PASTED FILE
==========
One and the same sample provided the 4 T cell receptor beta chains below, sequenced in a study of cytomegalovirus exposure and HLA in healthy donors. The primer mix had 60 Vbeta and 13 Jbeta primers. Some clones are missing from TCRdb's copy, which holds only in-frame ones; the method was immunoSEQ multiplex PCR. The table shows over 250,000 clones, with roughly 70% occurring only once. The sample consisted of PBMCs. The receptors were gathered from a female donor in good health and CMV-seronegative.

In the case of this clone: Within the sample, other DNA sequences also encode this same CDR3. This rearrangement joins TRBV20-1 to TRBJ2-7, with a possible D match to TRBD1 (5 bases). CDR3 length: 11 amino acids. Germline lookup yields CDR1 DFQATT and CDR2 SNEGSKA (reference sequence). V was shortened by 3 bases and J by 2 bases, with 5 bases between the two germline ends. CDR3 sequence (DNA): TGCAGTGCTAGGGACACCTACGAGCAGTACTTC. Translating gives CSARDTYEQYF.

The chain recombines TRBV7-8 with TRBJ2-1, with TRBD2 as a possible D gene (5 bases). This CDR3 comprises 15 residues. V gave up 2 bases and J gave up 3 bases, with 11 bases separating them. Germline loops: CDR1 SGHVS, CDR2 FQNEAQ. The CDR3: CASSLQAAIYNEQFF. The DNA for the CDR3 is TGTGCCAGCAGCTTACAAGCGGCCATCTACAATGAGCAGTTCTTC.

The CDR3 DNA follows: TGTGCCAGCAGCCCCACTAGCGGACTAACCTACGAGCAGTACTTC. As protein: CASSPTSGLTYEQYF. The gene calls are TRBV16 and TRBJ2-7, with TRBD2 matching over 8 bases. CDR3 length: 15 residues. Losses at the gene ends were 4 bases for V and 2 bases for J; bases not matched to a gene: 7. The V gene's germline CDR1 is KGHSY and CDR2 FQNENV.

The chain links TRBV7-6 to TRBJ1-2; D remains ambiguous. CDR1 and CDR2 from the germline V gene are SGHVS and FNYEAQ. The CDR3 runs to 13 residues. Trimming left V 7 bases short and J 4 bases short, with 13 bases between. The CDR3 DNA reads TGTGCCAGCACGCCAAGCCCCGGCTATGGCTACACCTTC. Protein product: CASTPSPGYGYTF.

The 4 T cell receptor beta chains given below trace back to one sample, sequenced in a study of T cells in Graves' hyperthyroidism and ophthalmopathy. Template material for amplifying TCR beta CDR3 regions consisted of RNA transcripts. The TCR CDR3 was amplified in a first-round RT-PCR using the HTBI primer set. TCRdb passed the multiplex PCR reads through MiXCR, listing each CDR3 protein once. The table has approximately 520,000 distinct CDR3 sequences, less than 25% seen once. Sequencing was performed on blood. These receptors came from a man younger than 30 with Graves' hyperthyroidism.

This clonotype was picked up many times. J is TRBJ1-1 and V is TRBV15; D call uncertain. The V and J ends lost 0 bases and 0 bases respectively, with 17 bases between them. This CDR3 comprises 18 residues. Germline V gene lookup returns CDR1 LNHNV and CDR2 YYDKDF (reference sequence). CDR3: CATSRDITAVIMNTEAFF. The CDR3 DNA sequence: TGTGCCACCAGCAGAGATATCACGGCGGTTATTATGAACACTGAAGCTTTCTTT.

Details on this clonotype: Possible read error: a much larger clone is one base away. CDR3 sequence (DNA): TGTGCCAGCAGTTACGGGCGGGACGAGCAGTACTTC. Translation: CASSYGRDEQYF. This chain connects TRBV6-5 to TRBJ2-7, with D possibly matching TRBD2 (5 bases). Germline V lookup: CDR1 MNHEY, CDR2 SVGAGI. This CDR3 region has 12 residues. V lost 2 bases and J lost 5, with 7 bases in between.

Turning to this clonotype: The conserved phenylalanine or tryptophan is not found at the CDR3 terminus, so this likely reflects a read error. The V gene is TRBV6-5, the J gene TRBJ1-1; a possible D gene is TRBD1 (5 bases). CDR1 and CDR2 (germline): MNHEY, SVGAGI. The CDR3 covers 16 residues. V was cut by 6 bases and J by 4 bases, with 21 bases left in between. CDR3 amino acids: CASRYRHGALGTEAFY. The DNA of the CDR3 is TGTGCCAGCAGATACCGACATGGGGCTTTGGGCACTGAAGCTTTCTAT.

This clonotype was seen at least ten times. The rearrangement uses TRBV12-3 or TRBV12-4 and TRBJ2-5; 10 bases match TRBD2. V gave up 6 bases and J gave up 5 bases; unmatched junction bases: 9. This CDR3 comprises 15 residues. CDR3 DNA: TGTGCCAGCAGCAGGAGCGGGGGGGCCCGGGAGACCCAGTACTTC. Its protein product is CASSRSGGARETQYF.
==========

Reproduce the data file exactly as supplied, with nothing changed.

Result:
One and the same sample provided the 4 T cell receptor beta chains below, sequenced in a study of cytomegalovirus exposure and HLA in healthy donors. The primer mix had 60 Vbeta and 13 Jbeta primers. Some clones are missing from TCRdb's copy, which holds only in-frame ones; the method was immunoSEQ multiplex PCR. The table shows over 250,000 clones, with roughly 70% occurring only once. The sample consisted of PBMCs. The receptors were gathered from a female donor in good health and CMV-seronegative.

In the case of this clone: Within the sample, other DNA sequences also encode this same CDR3. This rearrangement joins TRBV20-1 to TRBJ2-7, with a possible D match to TRBD1 (5 bases). CDR3 length: 11 amino acids. Germline lookup yields CDR1 DFQATT and CDR2 SNEGSKA (reference sequence). V was shortened by 3 bases and J by 2 bases, with 5 bases between the two germline ends. CDR3 sequence (DNA): TGCAGTGCTAGGGACACCTACGAGCAGTACTTC. Translating gives CSARDTYEQYF.

The chain recombines TRBV7-8 with TRBJ2-1, with TRBD2 as a possible D gene (5 bases). This CDR3 comprises 15 residues. V gave up 2 bases and J gave up 3 bases, with 11 bases separating them. Germline loops: CDR1 SGHVS, CDR2 FQNEAQ. The CDR3: CASSLQAAIYNEQFF. The DNA for the CDR3 is TGTGCCAGCAGCTTACAAGCGGCCATCTACAATGAGCAGTTCTTC.

The CDR3 DNA follows: TGTGCCAGCAGCCCCACTAGCGGACTAACCTACGAGCAGTACTTC. As protein: CASSPTSGLTYEQYF. The gene calls are TRBV16 and TRBJ2-7, with TRBD2 matching over 8 bases. CDR3 length: 15 residues. Losses at the gene ends were 4 bases for V and 2 bases for J; bases not matched to a gene: 7. The V gene's germline CDR1 is KGHSY and CDR2 FQNENV.

The chain links TRBV7-6 to TRBJ1-2; D remains ambiguous. CDR1 and CDR2 from the germline V gene are SGHVS and FNYEAQ. The CDR3 runs to 13 residues. Trimming left V 7 bases short and J 4 bases short, with 13 bases between. The CDR3 DNA reads TGTGCCAGCACGCCAAGCCCCGGCTATGGCTACACCTTC. Protein product: CASTPSPGYGYTF.

The 4 T cell receptor beta chains given below trace back to one sample, sequenced in a study of T cells in Graves' hyperthyroidism and ophthalmopathy. Template material for amplifying TCR beta CDR3 regions consisted of RNA transcripts. The TCR CDR3 was amplified in a first-round RT-PCR using the HTBI primer set. TCRdb passed the multiplex PCR reads through MiXCR, listing each CDR3 protein once. The table has approximately 520,000 distinct CDR3 sequences, less than 25% seen once. Sequencing was performed on blood. These receptors came from a man younger than 30 with Graves' hyperthyroidism.

This clonotype was picked up many times. J is TRBJ1-1 and V is TRBV15; D call uncertain. The V and J ends lost 0 bases and 0 bases respectively, with 17 bases between them. This CDR3 comprises 18 residues. Germline V gene lookup returns CDR1 LNHNV and CDR2 YYDKDF (reference sequence). CDR3: CATSRDITAVIMNTEAFF. The CDR3 DNA sequence: TGTGCCACCAGCAGAGATATCACGGCGGTTATTATGAACACTGAAGCTTTCTTT.

Details on this clonotype: Possible read error: a much larger clone is one base away. CDR3 sequence (DNA): TGTGCCAGCAGTTACGGGCGGGACGAGCAGTACTTC. Translation: CASSYGRDEQYF. This chain connects TRBV6-5 to TRBJ2-7, with D possibly matching TRBD2 (5 bases). Germline V lookup: CDR1 MNHEY, CDR2 SVGAGI. This CDR3 region has 12 residues. V lost 2 bases and J lost 5, with 7 bases in between.

Turning to this clonotype: The conserved phenylalanine or tryptophan is not found at the CDR3 terminus, so this likely reflects a read error. The V gene is TRBV6-5, the J gene TRBJ1-1; a possible D gene is TRBD1 (5 bases). CDR1 and CDR2 (germline): MNHEY, SVGAGI. The CDR3 covers 16 residues. V was cut by 6 bases and J by 4 bases, with 21 bases left in between. CDR3 amino acids: CASRYRHGALGTEAFY. The DNA of the CDR3 is TGTGCCAGCAGATACCGACATGGGGCTTTGGGCACTGAAGCTTTCTAT.

This clonotype was seen at least ten times. The rearrangement uses TRBV12-3 or TRBV12-4 and TRBJ2-5; 10 bases match TRBD2. V gave up 6 bases and J gave up 5 bases; unmatched junction bases: 9. This CDR3 comprises 15 residues. CDR3 DNA: TGTGCCAGCAGCAGGAGCGGGGGGGCCCGGGAGACCCAGTACTTC. Its protein product is CASSRSGGARETQYF.